Postdocs reach out to Durham middle schoolers
By Eddy Ball
NIEHS trainees launched the largest volunteer apprenticeship ever Feb. 9 in the Citizen Schools (http://www.citizenschools.org/) program Feb. 9 at Lowes Grove Middle School in Durham, N.C. The project is a volunteer effort benefitting from financial support by the NIEHS Office of Science Education and Diversity, as well as training and hands-on experience in workshops offered by the Environmental Health Perspectives (EHP) Science Education Program.
Standing in for trainee Nisha Cavanaugh, Ph.D., who serves as project coordinator, NIEHS biologist Mercedes Arana, Ph.D., joined trainees April Binder, Ph.D., Kristin Lichti-Kaiser, Ph.D., Darshini Trivedi, Ph.D., and Kirsten Verhein, Ph.D., to offer groups of middle schoolers a preview of what they could look forward to in the NIEHS “Healthy Lungs, Happy Living” series, which began officially Feb. 16.
Young scientists on a mission
The team was the first contingent of a 15-member group of trainees who have been preparing since September 2011 to serve as citizen teachers in the low-income school. The group is dedicated to preparing what they are calling environmental ambassadors from participants in the ten-week afterschool apprenticeship program, raising awareness of the importance of environmental health through a curriculum of instruction and hands-on learning activities.
“The first four weeks is about the respiratory system, how air pollution affects lung function, and how lungs function in the body,” said Trivedi. “The next three weeks, we’ll build a mechanical lung and show them the effects of smoking on lung health and of asthma as a respiratory disease. The last three weeks, they’ll prepare for what we call the WOW! event — an evening when the student apprentices invite their friends and families to showcase what they’ve learned and talk about what the program has meant to them.”
Making a difference and rounding out skill sets
The NIEHS scientists are part of a nationwide program that has proven its worth by boosting participants’ success rates. According to Citizen Schools follow-up since 2002, young people who were part of the program are 20 percent more likely to graduate from high school, attend classes more often, outperform their peers in six measures of student success, and are 80 percent more likely to attend college.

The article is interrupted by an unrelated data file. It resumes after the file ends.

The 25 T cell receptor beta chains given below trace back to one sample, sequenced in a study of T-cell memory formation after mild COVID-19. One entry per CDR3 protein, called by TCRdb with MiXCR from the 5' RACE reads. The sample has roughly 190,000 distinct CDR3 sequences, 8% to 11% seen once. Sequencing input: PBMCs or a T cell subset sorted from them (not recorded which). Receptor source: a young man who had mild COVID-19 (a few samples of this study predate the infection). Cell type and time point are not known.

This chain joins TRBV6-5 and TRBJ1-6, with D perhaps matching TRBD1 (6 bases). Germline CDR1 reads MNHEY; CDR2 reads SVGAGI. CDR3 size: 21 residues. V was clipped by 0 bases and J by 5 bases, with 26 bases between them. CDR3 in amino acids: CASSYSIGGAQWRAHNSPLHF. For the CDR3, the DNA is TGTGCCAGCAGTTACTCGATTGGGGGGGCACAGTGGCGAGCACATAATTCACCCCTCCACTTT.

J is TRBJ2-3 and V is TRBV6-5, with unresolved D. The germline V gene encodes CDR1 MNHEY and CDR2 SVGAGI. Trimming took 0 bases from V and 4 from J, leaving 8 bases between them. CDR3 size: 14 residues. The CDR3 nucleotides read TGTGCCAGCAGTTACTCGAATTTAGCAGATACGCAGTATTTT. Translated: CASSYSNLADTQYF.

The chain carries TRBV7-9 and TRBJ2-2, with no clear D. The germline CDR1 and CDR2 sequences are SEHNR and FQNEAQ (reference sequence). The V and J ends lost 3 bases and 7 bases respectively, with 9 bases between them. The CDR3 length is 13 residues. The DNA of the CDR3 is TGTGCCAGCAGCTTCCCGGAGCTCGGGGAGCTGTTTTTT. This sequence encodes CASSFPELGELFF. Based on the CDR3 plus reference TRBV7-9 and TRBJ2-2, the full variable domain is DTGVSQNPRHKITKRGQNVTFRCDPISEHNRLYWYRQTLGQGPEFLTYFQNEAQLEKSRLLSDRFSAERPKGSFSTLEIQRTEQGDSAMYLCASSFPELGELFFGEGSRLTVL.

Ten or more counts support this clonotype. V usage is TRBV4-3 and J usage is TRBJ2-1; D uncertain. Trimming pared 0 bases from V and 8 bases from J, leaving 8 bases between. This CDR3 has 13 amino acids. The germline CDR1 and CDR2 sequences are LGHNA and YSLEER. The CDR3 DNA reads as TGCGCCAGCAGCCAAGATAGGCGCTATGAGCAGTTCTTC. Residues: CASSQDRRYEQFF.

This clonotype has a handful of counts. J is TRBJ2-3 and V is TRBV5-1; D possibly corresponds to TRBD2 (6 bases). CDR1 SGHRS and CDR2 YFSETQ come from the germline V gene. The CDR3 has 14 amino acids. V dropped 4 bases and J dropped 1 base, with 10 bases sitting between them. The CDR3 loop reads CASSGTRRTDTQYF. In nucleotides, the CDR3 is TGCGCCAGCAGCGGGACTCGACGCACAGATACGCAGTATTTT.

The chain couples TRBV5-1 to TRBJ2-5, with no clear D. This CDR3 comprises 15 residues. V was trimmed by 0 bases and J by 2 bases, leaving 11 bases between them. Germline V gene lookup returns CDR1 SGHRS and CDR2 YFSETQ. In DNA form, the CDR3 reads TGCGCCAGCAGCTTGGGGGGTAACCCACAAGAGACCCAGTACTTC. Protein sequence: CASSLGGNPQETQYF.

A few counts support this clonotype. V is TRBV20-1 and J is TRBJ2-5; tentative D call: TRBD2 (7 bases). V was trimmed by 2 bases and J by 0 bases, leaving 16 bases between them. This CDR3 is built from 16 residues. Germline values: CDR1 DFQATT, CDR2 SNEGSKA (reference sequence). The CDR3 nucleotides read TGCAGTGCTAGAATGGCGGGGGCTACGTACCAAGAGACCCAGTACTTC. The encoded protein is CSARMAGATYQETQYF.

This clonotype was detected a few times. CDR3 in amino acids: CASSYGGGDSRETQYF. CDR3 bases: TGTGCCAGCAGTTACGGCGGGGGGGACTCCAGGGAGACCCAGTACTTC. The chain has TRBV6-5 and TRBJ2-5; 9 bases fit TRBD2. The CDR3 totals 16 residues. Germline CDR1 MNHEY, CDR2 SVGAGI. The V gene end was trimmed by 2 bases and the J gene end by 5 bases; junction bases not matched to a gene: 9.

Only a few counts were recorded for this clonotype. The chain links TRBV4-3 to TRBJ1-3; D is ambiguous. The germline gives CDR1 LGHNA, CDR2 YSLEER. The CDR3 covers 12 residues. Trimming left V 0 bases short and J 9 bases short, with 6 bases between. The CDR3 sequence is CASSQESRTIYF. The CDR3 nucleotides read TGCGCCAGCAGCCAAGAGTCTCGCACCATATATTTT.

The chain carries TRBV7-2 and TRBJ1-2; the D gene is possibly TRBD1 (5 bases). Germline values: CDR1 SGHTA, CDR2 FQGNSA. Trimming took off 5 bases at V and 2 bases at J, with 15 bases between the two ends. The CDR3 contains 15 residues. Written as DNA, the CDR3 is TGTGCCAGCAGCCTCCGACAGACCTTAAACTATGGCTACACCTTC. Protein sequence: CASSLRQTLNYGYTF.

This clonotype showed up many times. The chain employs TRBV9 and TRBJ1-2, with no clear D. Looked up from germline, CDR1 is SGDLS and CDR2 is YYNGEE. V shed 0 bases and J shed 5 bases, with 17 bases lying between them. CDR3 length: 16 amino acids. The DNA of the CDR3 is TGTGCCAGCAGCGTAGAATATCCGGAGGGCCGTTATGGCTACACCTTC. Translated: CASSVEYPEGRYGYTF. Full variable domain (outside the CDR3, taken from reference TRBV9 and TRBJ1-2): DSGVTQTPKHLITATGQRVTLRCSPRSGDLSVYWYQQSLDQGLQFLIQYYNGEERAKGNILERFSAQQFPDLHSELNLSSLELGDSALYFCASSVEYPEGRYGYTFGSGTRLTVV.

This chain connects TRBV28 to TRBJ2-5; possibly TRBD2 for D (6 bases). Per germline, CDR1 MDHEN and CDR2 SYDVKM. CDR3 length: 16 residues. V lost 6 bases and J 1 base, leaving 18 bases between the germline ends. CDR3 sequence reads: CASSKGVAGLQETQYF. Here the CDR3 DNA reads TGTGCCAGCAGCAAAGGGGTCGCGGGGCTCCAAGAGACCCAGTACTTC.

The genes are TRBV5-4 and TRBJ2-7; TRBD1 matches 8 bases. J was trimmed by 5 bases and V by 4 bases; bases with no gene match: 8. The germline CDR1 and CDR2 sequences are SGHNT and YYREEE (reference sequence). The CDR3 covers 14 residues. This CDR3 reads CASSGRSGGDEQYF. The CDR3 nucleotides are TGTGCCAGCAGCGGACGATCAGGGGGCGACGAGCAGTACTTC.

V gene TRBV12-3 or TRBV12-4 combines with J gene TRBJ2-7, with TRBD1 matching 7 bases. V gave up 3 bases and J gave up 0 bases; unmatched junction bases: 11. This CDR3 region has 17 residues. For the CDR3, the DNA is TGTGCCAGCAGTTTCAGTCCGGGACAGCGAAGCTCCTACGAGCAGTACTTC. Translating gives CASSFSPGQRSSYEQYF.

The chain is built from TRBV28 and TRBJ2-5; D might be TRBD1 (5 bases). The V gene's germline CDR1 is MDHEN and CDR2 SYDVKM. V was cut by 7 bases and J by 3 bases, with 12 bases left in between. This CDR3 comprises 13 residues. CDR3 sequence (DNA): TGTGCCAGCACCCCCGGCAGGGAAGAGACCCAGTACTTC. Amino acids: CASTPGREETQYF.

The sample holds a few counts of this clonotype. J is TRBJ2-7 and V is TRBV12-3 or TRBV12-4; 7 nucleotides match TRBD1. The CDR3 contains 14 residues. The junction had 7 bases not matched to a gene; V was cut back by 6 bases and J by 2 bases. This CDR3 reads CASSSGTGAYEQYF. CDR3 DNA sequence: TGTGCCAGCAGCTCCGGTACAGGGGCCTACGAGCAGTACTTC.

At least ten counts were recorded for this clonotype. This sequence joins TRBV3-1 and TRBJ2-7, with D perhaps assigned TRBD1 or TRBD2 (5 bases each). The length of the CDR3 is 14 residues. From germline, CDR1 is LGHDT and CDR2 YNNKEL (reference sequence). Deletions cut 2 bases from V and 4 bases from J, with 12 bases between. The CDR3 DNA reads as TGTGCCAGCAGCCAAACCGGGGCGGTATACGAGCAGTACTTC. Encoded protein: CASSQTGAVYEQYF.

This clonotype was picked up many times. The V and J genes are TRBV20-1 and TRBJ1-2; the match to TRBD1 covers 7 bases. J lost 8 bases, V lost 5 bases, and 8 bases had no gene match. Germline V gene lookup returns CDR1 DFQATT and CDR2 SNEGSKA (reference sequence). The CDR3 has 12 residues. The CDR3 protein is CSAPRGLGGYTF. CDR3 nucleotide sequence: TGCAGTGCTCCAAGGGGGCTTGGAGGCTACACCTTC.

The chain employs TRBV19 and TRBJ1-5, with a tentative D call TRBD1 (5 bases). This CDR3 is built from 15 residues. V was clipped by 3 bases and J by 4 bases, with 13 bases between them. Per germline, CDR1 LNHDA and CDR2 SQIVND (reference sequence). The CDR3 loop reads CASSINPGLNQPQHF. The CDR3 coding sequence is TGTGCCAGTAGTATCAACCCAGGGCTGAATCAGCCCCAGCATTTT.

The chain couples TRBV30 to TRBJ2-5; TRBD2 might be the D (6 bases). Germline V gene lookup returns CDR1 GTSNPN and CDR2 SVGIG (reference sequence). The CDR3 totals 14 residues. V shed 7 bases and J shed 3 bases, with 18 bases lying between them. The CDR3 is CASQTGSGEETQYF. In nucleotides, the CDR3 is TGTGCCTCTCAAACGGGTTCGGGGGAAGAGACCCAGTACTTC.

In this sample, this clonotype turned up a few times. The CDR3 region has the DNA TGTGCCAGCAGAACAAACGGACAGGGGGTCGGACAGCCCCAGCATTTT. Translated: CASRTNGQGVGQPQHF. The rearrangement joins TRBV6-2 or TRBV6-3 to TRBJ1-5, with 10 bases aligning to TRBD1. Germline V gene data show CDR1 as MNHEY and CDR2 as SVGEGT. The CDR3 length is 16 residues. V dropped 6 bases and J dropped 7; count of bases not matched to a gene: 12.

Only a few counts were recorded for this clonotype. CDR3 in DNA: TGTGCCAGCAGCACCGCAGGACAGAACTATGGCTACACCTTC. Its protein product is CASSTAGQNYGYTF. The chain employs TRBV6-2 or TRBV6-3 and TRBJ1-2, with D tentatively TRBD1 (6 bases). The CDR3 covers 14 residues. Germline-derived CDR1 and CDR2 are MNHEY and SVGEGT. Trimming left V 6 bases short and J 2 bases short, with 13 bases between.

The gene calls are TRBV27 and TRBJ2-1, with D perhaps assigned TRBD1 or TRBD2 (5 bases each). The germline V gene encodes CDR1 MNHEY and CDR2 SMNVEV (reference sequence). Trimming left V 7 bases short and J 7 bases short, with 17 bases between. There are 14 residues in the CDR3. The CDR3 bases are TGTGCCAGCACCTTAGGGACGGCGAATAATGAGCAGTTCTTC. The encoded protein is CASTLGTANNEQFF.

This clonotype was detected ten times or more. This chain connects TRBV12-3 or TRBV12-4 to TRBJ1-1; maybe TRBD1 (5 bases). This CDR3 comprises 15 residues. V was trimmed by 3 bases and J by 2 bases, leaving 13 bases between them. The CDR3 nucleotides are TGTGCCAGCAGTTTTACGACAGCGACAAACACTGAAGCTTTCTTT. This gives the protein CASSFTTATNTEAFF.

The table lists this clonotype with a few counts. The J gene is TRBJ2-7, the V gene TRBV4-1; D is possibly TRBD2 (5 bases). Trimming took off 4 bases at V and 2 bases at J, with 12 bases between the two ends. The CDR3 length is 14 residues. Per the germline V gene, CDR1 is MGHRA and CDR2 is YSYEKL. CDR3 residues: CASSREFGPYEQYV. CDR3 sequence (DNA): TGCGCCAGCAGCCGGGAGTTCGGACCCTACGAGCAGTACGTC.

Since its start by former college roommates Eric Schwartz and Ned Rimer in 1995, Citizen Schools has spread to 18 cities throughout the nation, providing hands-on learning taught by AmeriCorps educators and volunteer experts (http://www.citizenschools.org/volunteer) from all fields — from science to law to finance and community service. The program operates in 31 schools and has served 4,500 students through the efforts of 4,200 volunteers.
Along with all they’re giving to their students, NIEHS citizen teachers will also be receiving. They are bringing their passion about science to young minds and helping change they way America thinks about education. They are also building important careers skills in planning, teaching, and team building.
Although they’ve benefited from advice from NIEHS outreach and education specialists Ericka Reid, Ph.D., Bono Sen, Ph.D., and John Schelp, this is a trainee-initiated, -built, and -operated program that will help the resumes and CVs of these young scientists stand out when it comes time to search for career opportunities.
And, as a bonus, the NIEHS citizen teachers are also having a lot of plain old fun doing their thing and doing it well.
The NIEHS team and its game plan
Each of the ten weekly modules is presented by a lead teacher (L) and volunteer(s).
- Feb. 16 — “Introduction to apprenticeship and knowledge assessment,” with Binder (L), trainee Michelle Heacock, Ph.D., trainee Bret Freudenthal, Ph.D., and Industrial Hygienist Sharon Beard
- Feb. 23 — “What the lungs do,” with staff scientist Elena Braithwaite, Ph.D. (L), trainee Ashley Godfrey, Ph.D., and trainee Danielle Watt, Ph.D.
- March 1 — “The importance of clear airways,” with Godfrey (L), Braithwaite, and EHP Science Education and Outreach Program Manager Bono Sen, Ph.D. (http://ehp03.niehs.nih.gov/static/scied.action)
- March 8 —“How air pollution can affect lung function,” with Godfrey (L), and trainees Timothy Gingerich and Gayle Hagler, Ph.D., (http://www.epa.gov/nrmrl/appcd/staff/hagler_gayle.html)
a volunteer from the U.S. Environmental Protection Agency
- March 15 — “Building a mechanical lung,” with trainee Shay Covo, Ph.D. (L), Gingerich, and Sen
- March 22 — “Understanding the effects of smoking,” with Trivedi (L) and Gingerich
- March 29 — “Asthma as a respiratory disease,” with trainee Julie Lowe, Ph.D. (L), Gingerich, and Trivedi
- April 5 — “WOW! Preparations,” with Arana (L), Lichti-Kaiser, and Verhein
- April 19 — “WOW! Preparations,” with Verhein (L), Arana, and Lichti-Kaiser
- April 26 — “WOW! Preparations,” with Lichti-Kaiser (L), Arana, and Verhein
Several of the trainee volunteers in the NIEHS Citizen Schools apprenticeship are veterans of EHP Science Education Program workshops, such as the one held Aug. 2-3, 2011 for science educators (see story), where they gained self-confidence and experience teaching. The NIEHS Office of Communications and Public Liaison, represented by Public Affairs Specialist Ed Kang, is working with the team to document the NIEHS Citizen Schools experience.